In a delightful conversation with Wayne Wieble last night, one of the original English speaking promoters of Our Lady’s messages, he said that parish records in Medjugorje indicate that over 7000 priests have received their vocation there (Archbishop Hoser cites a lesser number of 610 documented for sure, calling the Bosnian village “fertile grounds for religious vocations”.) I have met many of these priests in my travels, and they are often the most solid, balanced clergy I know in the Church. No, don’t be bullied, brothers and sisters. You are not unstable, emotional, gullible, or desperate if you feel a call to Medjugorje. If God is sending His mother there, don’t be ashamed to greet her. The Vatican is all but encouraging believers to do so. It’s hard to imagine, if Pope Francis or the Commission or Archbishop Hoser felt any concern that this was a demonic deception, that they would now permit “official church-organized pilgrimages” into the lion’s mouth. Mother calls. And by this, I mean Mother Church too.
THE SUPREME APPARITION CHASER
It is well known that St. John Paul II, while pope, wanted to go there. Mirjana Soldo, one of the six seers, recounts this testimony of a close friend of the late pontiff:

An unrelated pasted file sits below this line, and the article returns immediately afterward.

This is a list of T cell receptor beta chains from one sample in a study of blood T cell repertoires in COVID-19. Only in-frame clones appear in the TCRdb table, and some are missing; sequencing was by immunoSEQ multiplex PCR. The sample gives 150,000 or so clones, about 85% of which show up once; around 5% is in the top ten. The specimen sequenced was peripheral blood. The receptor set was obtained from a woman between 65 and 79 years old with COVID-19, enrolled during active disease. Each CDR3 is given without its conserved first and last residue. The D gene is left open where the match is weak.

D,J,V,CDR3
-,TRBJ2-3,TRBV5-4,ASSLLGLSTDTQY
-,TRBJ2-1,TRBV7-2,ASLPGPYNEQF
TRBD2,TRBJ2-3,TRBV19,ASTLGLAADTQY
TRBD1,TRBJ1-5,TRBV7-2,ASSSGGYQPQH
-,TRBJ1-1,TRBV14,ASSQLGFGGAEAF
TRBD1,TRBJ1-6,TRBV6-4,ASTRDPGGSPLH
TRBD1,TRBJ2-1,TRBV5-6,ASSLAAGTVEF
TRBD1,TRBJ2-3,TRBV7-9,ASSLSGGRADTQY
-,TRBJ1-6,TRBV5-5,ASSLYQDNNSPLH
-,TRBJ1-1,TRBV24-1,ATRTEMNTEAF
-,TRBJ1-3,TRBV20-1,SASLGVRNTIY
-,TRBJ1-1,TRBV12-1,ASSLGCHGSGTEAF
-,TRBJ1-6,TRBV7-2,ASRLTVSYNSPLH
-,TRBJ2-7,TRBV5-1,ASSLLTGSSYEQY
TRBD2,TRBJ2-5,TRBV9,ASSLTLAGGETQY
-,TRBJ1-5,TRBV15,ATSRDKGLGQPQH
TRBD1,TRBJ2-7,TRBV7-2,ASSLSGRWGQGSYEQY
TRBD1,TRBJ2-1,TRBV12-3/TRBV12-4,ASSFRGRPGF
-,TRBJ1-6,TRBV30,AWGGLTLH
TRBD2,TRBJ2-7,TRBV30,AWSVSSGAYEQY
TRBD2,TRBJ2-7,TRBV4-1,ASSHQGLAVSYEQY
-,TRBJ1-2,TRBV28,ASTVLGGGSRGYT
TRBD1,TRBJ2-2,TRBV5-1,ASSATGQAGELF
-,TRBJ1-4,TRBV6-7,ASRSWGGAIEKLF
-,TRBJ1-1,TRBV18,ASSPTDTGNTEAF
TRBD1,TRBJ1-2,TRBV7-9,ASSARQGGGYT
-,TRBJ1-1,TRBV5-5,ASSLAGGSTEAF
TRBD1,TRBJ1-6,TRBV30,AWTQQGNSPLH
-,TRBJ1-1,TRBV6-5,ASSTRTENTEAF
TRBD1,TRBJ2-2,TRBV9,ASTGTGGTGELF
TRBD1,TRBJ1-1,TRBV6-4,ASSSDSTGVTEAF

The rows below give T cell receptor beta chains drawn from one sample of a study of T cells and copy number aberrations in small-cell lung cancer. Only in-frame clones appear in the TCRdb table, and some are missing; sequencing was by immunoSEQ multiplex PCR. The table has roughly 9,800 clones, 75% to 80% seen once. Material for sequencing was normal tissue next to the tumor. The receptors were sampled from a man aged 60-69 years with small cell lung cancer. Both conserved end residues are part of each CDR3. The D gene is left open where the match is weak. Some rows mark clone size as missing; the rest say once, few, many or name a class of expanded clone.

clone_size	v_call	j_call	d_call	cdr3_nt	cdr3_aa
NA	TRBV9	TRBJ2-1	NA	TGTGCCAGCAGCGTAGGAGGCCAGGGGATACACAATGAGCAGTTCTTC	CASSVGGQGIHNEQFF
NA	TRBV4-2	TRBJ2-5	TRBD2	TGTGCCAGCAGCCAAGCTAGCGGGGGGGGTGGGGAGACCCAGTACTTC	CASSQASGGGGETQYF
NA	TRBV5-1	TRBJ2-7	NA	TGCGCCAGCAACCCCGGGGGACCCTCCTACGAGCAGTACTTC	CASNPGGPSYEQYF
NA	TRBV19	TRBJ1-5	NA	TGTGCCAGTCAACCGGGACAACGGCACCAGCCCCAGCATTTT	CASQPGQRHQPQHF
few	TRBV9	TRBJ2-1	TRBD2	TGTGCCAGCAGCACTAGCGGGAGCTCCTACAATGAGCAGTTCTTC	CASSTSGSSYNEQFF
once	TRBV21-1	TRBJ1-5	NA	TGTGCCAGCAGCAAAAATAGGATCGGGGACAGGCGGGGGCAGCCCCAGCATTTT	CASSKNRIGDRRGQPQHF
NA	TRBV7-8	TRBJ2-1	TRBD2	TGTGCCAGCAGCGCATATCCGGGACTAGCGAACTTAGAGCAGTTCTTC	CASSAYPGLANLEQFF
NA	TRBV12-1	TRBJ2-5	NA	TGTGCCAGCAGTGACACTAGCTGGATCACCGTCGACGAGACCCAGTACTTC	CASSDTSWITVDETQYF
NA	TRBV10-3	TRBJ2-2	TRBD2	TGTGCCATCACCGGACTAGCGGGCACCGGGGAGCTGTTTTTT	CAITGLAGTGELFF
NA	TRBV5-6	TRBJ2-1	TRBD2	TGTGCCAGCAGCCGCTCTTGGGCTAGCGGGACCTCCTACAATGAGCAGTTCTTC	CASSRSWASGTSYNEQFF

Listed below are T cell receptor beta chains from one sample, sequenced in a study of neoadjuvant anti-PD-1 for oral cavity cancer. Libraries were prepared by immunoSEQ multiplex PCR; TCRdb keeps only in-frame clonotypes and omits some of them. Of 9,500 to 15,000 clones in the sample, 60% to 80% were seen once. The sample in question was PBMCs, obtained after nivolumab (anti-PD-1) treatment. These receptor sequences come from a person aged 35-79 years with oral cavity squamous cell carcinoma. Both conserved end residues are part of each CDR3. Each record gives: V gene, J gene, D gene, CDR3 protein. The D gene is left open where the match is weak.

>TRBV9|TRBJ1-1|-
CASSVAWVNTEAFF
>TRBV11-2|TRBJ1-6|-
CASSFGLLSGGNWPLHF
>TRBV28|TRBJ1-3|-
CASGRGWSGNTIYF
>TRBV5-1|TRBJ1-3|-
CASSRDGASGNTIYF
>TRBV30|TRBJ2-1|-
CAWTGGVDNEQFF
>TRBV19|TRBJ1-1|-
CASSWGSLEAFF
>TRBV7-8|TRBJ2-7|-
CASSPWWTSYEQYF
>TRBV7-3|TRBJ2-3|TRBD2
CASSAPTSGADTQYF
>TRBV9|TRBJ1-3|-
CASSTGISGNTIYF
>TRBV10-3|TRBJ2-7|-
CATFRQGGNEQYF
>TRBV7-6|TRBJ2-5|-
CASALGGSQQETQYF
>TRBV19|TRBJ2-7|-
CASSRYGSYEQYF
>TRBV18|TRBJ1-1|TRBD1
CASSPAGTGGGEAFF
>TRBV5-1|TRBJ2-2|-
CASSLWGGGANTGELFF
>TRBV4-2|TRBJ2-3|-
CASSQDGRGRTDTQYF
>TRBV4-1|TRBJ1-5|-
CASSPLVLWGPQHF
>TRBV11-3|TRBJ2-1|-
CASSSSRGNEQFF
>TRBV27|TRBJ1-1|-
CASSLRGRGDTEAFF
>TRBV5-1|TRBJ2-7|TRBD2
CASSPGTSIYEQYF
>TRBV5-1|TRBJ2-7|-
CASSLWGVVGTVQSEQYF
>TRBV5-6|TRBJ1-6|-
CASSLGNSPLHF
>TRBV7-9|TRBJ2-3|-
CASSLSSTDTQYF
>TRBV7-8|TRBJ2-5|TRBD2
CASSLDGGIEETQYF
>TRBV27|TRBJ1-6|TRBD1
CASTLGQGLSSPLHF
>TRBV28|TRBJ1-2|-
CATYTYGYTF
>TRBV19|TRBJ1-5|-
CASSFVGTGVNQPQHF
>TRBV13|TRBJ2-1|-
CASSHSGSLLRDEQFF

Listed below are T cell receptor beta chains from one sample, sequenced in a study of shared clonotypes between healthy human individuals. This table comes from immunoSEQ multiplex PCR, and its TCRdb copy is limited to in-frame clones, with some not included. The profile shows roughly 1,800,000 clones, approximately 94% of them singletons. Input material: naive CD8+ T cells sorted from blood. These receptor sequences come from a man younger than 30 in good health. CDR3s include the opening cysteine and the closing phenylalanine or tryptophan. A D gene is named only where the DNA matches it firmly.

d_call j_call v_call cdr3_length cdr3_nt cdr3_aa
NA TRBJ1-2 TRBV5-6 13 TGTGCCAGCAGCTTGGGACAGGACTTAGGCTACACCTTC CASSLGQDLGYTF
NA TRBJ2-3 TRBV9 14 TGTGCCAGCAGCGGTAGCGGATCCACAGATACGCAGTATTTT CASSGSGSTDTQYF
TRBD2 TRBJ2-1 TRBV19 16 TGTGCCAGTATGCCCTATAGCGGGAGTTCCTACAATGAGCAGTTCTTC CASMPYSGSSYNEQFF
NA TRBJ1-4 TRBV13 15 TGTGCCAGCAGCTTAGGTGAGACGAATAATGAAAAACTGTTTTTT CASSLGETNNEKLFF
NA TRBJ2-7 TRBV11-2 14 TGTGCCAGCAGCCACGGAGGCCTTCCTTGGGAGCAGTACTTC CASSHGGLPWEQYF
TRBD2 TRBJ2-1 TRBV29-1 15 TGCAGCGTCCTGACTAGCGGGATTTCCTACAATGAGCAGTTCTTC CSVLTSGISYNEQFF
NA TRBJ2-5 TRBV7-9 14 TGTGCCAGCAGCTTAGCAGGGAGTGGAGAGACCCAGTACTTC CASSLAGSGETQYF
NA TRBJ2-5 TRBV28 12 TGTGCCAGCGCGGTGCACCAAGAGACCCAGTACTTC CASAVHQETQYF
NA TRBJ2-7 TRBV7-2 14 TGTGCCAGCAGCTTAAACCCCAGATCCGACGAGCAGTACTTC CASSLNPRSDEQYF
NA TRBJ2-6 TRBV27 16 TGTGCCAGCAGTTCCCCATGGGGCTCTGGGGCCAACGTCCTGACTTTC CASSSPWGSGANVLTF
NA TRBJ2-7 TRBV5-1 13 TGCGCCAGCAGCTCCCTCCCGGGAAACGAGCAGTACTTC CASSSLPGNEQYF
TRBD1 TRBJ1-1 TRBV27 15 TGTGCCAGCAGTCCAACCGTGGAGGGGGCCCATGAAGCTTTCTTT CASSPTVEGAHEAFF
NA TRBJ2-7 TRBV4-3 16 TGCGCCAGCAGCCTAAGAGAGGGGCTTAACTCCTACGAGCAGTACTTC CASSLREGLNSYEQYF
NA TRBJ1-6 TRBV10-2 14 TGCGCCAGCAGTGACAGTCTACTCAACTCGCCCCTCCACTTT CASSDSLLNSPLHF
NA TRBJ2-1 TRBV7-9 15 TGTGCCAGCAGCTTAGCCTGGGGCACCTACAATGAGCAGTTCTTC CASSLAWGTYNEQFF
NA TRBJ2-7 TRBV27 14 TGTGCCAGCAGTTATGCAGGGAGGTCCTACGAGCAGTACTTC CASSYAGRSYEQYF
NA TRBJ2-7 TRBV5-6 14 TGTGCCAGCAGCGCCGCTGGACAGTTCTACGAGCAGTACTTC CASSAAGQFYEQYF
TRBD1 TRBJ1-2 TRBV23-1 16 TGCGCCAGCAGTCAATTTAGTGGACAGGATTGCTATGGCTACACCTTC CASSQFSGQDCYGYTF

After the apparition, a man who had been a close friend of Pope John Paul II approached me. He asked me not to share his identity— and he was in luck because I’m an expert at keeping secrets. The man told me that John Paul had always wanted to come to Međugorje, but as the pope, he was never able to. So, one day, the man joked with the pope, saying, “If you never make it to Međugorje, then I’ll go and bring your shoes there. It will be as if you were able to set foot on that holy ground.” After John Paul II passed away, the man felt a calling to do exactly that. After the apparition, the man gave them to me, and I think about the Holy Father every time I look at them.—My Heart Will Triumph (pp. 306-307), Catholic Shop, Kindle Edition
St. John Paul the Great, or St. John Paul the Apparition Chaser? Yes, I think you get the point. This kind of condescension and belittling of those who want to be near the Blessed Mother has absolutely no place in the Body of Christ. So, for the first time in my ministry, I am going to encourage others freely: if you feel called to go to Medjugorje (or Lourdes, or Fatima, or Guadalupe, etc.), then go. Don’t go to look for signs and wonders. Rather, go to pray, to detoxify from social media, to confess your sins, to gaze upon the Eucharistic face of Jesus, to climb a mountain in penance, and breathe the air of thousands of other Catholics who are seeking their God. Yes, you can do this in your own parish, and should. But if God is inviting souls to Medjugorje to encounter the Mother, who am I to tell them not to go?
Pope Francis recently asked an Albanian cardinal to give his blessing to the faithful present in Medjugorje. —Archbishop Hoser, Aleitia, December 7th, 2017
Last, I want to invite all my readers in the Saskatoon, Saskatchewan (Canada) area to come on pilgrimage with me to an Advent Parish mission starting Sunday night. Details below.
Do not be afraid! For freedom, Christ set you free. Don’t ever let yourself be enslaved by the shallow and insipid opinion of another.